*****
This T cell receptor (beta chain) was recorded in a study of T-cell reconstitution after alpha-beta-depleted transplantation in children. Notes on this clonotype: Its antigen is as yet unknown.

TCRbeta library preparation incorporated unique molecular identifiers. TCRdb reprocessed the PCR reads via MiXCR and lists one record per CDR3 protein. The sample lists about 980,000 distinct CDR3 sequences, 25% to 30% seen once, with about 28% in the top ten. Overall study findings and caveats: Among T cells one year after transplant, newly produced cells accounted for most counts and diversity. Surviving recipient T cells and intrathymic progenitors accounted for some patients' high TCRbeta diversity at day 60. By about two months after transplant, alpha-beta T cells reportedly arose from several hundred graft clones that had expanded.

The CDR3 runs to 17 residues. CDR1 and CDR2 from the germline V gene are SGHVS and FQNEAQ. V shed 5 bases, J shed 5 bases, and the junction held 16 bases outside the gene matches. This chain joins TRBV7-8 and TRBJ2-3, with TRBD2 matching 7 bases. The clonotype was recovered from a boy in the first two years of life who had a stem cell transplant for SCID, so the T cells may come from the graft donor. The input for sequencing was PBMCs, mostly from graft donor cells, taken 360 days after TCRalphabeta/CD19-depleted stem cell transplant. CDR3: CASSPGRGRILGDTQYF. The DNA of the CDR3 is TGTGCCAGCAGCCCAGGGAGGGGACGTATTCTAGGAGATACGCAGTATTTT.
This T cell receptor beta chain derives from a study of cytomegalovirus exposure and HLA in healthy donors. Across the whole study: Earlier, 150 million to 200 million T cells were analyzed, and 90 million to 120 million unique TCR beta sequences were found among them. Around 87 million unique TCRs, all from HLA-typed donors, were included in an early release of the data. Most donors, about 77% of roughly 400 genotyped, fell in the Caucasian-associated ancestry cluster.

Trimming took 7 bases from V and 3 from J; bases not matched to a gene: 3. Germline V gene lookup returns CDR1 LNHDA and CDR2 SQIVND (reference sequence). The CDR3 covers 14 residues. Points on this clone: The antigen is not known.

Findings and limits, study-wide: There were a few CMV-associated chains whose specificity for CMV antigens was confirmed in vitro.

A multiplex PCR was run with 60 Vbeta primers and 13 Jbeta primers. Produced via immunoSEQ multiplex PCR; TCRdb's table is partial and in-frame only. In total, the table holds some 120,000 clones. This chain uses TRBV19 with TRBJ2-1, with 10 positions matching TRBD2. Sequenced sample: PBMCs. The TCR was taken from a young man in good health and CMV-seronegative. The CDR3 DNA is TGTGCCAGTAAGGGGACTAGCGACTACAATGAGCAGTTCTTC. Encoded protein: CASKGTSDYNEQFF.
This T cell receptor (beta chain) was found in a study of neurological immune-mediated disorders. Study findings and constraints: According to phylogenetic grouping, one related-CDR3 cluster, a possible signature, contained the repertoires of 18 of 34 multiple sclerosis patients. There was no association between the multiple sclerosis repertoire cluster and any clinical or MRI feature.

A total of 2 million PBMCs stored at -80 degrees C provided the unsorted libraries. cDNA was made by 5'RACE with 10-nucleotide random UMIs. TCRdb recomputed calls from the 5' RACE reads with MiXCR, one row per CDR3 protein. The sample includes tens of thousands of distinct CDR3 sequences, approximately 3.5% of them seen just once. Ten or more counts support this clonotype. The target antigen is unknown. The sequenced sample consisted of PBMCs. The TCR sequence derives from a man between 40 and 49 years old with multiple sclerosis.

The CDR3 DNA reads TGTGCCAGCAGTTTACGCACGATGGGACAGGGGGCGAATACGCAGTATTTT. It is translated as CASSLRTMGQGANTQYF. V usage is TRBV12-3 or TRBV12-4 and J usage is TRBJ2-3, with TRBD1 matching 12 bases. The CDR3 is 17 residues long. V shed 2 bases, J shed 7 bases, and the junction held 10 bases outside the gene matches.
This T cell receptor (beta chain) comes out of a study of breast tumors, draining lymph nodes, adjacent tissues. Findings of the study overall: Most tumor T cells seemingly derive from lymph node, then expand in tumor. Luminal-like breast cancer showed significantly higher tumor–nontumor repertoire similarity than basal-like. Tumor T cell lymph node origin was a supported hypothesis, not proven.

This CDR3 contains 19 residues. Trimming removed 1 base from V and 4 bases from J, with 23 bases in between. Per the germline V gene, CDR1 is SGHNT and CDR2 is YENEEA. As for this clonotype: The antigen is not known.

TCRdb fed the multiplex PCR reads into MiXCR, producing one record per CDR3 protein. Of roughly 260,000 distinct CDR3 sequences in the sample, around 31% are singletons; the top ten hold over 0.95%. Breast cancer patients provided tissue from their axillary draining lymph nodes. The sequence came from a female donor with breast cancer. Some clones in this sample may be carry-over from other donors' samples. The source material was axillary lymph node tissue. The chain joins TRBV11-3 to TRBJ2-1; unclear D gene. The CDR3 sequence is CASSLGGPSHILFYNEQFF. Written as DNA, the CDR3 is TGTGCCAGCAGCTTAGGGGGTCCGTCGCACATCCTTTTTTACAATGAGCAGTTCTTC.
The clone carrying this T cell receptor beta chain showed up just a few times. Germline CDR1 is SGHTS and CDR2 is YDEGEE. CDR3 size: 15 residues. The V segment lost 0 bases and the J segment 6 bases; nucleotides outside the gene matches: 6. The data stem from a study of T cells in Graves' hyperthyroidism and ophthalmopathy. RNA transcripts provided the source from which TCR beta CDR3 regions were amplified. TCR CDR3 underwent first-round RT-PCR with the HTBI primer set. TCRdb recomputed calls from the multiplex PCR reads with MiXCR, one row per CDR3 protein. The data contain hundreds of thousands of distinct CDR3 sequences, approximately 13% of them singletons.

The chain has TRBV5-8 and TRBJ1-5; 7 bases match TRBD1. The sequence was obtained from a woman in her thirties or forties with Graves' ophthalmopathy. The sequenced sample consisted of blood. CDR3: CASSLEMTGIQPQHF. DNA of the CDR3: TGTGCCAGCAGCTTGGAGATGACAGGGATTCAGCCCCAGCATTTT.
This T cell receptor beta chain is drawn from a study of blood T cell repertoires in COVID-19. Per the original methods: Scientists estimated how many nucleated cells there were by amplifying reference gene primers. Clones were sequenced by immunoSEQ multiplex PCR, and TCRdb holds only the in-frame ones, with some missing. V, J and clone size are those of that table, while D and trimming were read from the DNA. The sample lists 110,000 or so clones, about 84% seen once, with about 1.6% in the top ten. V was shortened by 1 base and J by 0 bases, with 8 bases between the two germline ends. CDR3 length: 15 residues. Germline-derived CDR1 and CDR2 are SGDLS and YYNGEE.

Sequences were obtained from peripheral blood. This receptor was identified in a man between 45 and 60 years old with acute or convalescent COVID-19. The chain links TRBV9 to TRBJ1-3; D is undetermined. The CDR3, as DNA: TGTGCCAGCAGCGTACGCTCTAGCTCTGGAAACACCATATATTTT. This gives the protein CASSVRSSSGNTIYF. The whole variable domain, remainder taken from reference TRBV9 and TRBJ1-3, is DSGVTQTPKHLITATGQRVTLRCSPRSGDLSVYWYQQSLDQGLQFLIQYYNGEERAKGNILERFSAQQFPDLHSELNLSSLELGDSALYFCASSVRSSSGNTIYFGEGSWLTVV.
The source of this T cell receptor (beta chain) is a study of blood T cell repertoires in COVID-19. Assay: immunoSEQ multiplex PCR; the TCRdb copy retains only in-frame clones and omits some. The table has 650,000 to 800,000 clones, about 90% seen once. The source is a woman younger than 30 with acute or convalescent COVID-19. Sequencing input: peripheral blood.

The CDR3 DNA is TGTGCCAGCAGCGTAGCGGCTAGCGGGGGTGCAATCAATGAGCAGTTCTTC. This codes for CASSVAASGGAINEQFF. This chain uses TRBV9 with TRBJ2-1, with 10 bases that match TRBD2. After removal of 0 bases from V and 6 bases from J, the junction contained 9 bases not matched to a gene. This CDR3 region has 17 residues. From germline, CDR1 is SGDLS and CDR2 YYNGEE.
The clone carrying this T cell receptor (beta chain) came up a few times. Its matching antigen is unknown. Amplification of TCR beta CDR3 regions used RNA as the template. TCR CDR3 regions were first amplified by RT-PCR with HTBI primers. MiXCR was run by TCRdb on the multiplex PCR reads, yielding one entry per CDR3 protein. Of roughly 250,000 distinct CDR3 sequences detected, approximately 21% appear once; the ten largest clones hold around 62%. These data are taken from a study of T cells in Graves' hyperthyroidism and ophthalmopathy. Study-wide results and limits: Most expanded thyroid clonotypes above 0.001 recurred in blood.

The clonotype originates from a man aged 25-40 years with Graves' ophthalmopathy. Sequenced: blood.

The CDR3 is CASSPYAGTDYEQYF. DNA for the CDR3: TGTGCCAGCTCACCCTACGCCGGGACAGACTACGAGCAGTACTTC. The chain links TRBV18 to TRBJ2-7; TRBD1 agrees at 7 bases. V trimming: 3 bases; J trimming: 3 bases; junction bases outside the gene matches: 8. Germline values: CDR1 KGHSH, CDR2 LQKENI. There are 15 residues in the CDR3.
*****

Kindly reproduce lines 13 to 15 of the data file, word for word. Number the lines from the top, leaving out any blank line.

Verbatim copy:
TCRdb fed the multiplex PCR reads into MiXCR, producing one record per CDR3 protein. Of roughly 260,000 distinct CDR3 sequences in the sample, around 31% are singletons; the top ten hold over 0.95%. Breast cancer patients provided tissue from their axillary draining lymph nodes. The sequence came from a female donor with breast cancer. Some clones in this sample may be carry-over from other donors' samples. The source material was axillary lymph node tissue. The chain joins TRBV11-3 to TRBJ2-1; unclear D gene. The CDR3 sequence is CASSLGGPSHILFYNEQFF. Written as DNA, the CDR3 is TGTGCCAGCAGCTTAGGGGGTCCGTCGCACATCCTTTTTTACAATGAGCAGTTCTTC.
The clone carrying this T cell receptor beta chain showed up just a few times. Germline CDR1 is SGHTS and CDR2 is YDEGEE. CDR3 size: 15 residues. The V segment lost 0 bases and the J segment 6 bases; nucleotides outside the gene matches: 6. The data stem from a study of T cells in Graves' hyperthyroidism and ophthalmopathy. RNA transcripts provided the source from which TCR beta CDR3 regions were amplified. TCR CDR3 underwent first-round RT-PCR with the HTBI primer set. TCRdb recomputed calls from the multiplex PCR reads with MiXCR, one row per CDR3 protein. The data contain hundreds of thousands of distinct CDR3 sequences, approximately 13% of them singletons.

The chain has TRBV5-8 and TRBJ1-5; 7 bases match TRBD1. The sequence was obtained from a woman in her thirties or forties with Graves' ophthalmopathy. The sequenced sample consisted of blood. CDR3: CASSLEMTGIQPQHF. DNA of the CDR3: TGTGCCAGCAGCTTGGAGATGACAGGGATTCAGCCCCAGCATTTT.